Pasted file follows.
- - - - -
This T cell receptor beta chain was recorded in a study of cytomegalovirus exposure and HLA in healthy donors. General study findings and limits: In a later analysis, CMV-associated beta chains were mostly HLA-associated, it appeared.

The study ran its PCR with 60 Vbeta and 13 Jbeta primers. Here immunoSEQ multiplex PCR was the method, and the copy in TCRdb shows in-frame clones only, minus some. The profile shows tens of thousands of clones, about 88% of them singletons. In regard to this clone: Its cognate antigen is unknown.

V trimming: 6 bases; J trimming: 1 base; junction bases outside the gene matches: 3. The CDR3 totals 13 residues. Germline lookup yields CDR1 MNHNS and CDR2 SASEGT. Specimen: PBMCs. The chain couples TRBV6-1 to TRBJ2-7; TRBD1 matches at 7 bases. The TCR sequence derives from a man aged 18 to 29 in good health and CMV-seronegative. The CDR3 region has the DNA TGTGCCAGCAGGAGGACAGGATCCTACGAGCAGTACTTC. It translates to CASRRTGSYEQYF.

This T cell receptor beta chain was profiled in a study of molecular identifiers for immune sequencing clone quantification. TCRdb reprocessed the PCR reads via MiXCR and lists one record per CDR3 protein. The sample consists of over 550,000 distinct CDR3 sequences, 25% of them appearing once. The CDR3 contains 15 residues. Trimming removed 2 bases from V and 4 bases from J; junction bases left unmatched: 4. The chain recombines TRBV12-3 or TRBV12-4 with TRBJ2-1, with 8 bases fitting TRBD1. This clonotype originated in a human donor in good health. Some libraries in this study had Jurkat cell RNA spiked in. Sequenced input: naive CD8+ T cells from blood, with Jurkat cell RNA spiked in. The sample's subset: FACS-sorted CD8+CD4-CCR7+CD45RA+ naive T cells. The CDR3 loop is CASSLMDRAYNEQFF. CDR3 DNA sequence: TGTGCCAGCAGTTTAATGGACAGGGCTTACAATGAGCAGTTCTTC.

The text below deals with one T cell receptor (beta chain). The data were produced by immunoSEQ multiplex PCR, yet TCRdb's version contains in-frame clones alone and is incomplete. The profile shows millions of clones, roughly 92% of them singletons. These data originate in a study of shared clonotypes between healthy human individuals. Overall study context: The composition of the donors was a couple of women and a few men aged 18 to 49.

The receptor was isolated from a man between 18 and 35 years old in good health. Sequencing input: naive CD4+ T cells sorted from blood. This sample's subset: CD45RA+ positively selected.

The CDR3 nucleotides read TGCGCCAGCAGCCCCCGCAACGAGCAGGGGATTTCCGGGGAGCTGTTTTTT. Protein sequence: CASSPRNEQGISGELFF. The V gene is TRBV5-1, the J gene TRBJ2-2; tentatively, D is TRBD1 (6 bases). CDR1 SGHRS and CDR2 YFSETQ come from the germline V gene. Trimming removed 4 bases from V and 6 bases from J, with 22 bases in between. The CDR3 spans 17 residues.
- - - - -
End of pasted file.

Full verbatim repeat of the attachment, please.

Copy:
This T cell receptor beta chain was recorded in a study of cytomegalovirus exposure and HLA in healthy donors. General study findings and limits: In a later analysis, CMV-associated beta chains were mostly HLA-associated, it appeared.

The study ran its PCR with 60 Vbeta and 13 Jbeta primers. Here immunoSEQ multiplex PCR was the method, and the copy in TCRdb shows in-frame clones only, minus some. The profile shows tens of thousands of clones, about 88% of them singletons. In regard to this clone: Its cognate antigen is unknown.

V trimming: 6 bases; J trimming: 1 base; junction bases outside the gene matches: 3. The CDR3 totals 13 residues. Germline lookup yields CDR1 MNHNS and CDR2 SASEGT. Specimen: PBMCs. The chain couples TRBV6-1 to TRBJ2-7; TRBD1 matches at 7 bases. The TCR sequence derives from a man aged 18 to 29 in good health and CMV-seronegative. The CDR3 region has the DNA TGTGCCAGCAGGAGGACAGGATCCTACGAGCAGTACTTC. It translates to CASRRTGSYEQYF.

This T cell receptor beta chain was profiled in a study of molecular identifiers for immune sequencing clone quantification. TCRdb reprocessed the PCR reads via MiXCR and lists one record per CDR3 protein. The sample consists of over 550,000 distinct CDR3 sequences, 25% of them appearing once. The CDR3 contains 15 residues. Trimming removed 2 bases from V and 4 bases from J; junction bases left unmatched: 4. The chain recombines TRBV12-3 or TRBV12-4 with TRBJ2-1, with 8 bases fitting TRBD1. This clonotype originated in a human donor in good health. Some libraries in this study had Jurkat cell RNA spiked in. Sequenced input: naive CD8+ T cells from blood, with Jurkat cell RNA spiked in. The sample's subset: FACS-sorted CD8+CD4-CCR7+CD45RA+ naive T cells. The CDR3 loop is CASSLMDRAYNEQFF. CDR3 DNA sequence: TGTGCCAGCAGTTTAATGGACAGGGCTTACAATGAGCAGTTCTTC.

The text below deals with one T cell receptor (beta chain). The data were produced by immunoSEQ multiplex PCR, yet TCRdb's version contains in-frame clones alone and is incomplete. The profile shows millions of clones, roughly 92% of them singletons. These data originate in a study of shared clonotypes between healthy human individuals. Overall study context: The composition of the donors was a couple of women and a few men aged 18 to 49.

The receptor was isolated from a man between 18 and 35 years old in good health. Sequencing input: naive CD4+ T cells sorted from blood. This sample's subset: CD45RA+ positively selected.

The CDR3 nucleotides read TGCGCCAGCAGCCCCCGCAACGAGCAGGGGATTTCCGGGGAGCTGTTTTTT. Protein sequence: CASSPRNEQGISGELFF. The V gene is TRBV5-1, the J gene TRBJ2-2; tentatively, D is TRBD1 (6 bases). CDR1 SGHRS and CDR2 YFSETQ come from the germline V gene. Trimming removed 4 bases from V and 6 bases from J, with 22 bases in between. The CDR3 spans 17 residues.